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If the U.S. government defaults on its debt — a possibility as soon as June 1 if no intervention is made — the costs of owning a home could soar, according to a report released on Thursday from Zillow.
The cost of a mortgage could increase by 22 percent, pushing rates above 8 percent and outweighing any small dip that might occur in home prices, the real estate portal and data company notes. As a result, home sales could see a sharp decline.
Zillow also points out that a debt default is not likely — the U.S. has never defaulted on its debt before — but this analysis plays out what might happen in a worst-case scenario.
“Homebuyers and sellers finally have been adjusting to mortgage rates over 6 percent this spring, but a debt default could potentially raise borrowing costs even higher and send the market into a deep freeze,” Zillow Senior Economist Jeff Tucker said in a statement. “Home values might not see a notable drop, but higher mortgage rates would severely impair affordability, for first-time buyers especially.
“It is critically important to find a solution and not put more strain on Americans who are striving to achieve their homeownership dreams.”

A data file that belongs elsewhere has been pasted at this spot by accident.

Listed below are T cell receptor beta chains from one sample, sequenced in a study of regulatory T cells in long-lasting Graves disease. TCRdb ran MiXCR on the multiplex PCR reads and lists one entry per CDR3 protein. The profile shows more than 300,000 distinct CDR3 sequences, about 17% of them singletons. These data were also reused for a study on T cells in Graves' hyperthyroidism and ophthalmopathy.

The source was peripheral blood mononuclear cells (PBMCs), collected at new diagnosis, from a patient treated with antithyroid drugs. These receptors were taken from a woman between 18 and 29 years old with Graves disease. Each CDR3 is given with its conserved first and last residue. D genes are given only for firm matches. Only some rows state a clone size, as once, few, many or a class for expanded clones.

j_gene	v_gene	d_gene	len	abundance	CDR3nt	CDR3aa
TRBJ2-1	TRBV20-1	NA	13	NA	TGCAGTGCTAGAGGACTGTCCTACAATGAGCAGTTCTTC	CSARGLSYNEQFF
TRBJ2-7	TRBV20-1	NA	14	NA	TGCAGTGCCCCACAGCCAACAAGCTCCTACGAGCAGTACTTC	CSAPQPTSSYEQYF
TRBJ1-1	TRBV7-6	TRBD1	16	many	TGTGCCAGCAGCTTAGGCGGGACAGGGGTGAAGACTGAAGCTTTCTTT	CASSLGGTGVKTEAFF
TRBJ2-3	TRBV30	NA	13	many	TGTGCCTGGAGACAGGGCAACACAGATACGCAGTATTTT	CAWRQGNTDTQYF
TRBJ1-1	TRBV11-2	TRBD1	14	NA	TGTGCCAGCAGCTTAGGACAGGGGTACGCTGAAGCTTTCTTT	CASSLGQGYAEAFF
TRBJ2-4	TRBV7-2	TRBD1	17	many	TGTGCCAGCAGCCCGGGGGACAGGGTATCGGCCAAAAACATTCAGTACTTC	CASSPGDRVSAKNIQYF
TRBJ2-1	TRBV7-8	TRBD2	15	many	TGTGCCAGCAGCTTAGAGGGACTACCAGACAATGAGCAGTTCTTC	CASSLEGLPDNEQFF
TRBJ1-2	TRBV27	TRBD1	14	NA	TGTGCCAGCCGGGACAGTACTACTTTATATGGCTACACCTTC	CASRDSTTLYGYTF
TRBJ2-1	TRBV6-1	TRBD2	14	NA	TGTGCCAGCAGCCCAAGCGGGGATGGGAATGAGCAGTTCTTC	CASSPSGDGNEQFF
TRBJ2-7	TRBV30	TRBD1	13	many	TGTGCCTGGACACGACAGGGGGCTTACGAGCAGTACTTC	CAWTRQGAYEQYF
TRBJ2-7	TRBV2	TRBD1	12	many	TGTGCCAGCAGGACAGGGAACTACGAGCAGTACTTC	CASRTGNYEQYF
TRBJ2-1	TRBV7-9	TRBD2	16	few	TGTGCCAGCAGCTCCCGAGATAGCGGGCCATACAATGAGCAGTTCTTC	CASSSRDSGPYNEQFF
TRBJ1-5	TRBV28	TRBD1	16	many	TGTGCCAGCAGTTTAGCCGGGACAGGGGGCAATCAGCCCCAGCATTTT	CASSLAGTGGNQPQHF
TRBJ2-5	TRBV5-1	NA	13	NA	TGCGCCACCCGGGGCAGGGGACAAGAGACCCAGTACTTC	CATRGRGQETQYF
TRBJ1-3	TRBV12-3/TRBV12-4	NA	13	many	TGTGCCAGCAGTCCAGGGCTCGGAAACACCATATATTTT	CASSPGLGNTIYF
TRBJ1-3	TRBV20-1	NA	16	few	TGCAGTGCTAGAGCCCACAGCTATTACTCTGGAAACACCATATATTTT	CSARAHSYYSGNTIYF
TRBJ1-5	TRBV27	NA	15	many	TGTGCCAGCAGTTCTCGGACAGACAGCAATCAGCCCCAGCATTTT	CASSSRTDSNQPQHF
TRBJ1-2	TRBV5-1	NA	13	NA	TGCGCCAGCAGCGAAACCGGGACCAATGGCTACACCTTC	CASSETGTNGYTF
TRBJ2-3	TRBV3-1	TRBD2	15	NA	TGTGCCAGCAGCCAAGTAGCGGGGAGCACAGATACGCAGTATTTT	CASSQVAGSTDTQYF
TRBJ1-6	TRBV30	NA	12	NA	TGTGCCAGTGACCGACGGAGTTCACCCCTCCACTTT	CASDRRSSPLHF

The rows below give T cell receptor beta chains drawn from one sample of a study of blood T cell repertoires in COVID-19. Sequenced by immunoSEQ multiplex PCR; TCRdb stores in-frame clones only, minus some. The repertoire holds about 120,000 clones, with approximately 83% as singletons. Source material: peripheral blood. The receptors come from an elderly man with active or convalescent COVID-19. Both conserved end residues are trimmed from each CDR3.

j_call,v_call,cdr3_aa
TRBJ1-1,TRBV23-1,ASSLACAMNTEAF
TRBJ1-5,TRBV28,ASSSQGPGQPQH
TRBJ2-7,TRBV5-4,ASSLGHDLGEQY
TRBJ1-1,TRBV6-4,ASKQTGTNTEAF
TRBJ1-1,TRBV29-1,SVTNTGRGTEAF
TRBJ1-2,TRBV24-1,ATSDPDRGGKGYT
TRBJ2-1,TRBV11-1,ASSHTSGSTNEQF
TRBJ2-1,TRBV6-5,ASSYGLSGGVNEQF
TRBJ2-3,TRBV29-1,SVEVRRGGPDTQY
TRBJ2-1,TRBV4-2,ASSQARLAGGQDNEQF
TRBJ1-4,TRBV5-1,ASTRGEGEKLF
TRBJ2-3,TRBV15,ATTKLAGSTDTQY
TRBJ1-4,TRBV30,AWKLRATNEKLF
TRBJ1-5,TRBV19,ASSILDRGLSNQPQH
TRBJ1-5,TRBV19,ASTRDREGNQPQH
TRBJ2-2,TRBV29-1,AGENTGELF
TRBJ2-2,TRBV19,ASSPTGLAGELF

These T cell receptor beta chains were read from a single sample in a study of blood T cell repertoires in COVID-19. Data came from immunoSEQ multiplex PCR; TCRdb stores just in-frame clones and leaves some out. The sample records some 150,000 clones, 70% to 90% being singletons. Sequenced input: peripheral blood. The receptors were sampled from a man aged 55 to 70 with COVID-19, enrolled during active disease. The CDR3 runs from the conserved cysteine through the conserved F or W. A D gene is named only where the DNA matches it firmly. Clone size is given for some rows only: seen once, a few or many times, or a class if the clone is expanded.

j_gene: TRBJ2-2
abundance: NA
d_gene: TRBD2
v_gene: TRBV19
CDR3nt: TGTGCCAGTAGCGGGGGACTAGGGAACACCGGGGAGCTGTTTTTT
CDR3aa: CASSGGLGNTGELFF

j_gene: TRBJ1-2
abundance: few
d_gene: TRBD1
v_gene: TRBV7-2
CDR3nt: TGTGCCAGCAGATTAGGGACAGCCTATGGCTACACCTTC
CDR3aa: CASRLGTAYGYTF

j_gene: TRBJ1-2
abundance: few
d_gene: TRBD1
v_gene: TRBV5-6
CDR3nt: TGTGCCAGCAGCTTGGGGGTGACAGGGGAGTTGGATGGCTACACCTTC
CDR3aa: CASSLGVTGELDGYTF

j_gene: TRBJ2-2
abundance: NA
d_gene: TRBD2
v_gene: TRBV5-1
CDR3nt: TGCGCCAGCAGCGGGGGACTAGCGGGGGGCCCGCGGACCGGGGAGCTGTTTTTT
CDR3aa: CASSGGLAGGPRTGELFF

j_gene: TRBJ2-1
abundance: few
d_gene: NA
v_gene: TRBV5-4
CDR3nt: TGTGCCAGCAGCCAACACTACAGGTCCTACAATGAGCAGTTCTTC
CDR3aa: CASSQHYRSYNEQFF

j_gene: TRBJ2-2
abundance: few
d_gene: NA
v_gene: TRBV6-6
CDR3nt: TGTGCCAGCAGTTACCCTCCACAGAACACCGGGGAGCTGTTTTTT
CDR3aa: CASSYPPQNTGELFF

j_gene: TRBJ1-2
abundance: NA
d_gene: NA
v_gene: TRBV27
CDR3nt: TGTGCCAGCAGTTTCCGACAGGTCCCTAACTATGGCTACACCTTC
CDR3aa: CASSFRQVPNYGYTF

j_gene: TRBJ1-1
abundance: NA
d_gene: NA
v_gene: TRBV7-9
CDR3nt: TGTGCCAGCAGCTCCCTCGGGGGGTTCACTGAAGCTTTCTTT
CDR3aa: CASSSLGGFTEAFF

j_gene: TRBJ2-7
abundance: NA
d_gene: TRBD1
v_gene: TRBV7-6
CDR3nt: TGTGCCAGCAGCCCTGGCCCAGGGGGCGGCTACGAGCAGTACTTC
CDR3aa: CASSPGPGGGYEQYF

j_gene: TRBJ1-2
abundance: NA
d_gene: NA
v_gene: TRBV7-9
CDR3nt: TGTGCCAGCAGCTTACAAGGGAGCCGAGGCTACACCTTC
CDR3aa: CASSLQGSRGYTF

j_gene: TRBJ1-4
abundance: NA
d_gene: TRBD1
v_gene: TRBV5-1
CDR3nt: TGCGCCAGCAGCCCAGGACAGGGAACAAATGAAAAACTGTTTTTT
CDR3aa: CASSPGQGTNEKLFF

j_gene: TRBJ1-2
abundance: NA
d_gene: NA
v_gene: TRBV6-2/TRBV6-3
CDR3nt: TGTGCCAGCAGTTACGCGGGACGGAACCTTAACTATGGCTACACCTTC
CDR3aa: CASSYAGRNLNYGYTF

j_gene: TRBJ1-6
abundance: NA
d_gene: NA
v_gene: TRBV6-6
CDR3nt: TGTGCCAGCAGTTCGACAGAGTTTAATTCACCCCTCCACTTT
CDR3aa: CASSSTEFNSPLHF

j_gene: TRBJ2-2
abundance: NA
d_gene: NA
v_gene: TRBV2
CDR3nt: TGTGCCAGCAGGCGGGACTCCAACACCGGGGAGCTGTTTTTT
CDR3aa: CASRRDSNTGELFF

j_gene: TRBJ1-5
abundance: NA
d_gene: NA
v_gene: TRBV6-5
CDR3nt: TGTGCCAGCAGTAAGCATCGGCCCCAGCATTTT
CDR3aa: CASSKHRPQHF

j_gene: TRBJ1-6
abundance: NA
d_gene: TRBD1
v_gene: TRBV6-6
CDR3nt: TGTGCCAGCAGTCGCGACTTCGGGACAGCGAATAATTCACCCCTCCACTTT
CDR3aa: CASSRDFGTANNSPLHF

Rising interest rates would likely follow a debt default as confidence in Treasury bills being repaid would waver, and investors might require a greater return before buying them. Since mortgage rates typically mirror the moves of Treasury rates, mortgage rates would also be expected to increase.
In this scenario by September 2023, mortgage rates could peak at 8.4 percent, likely freezing sales in an already tenuous real estate market. Such rates would also discourage sellers from entering or reentering the market, since many secured rates around 3 percent and would unlikely be willing to give up such low rates.
If that kind of economic landscape materialized, nearly one-quarter of expected sales would not transpire, Zillow said. The largest projected deficit would occur in September, with an anticipated 23 percent fewer existing home sales.
In the unlikely event of a debt default, Zillow economists do not expect home values to decline significantly since continued low inventory would prevent prices from falling too far. Based on Zillow’s analysis, home values would fall by 1 percent from current levels through February 2024 and would still increase by 1 percent from today through the end of 2024.
In a future without a debt default, economists anticipate home values to grow by 6.5 percent through the end of 2024.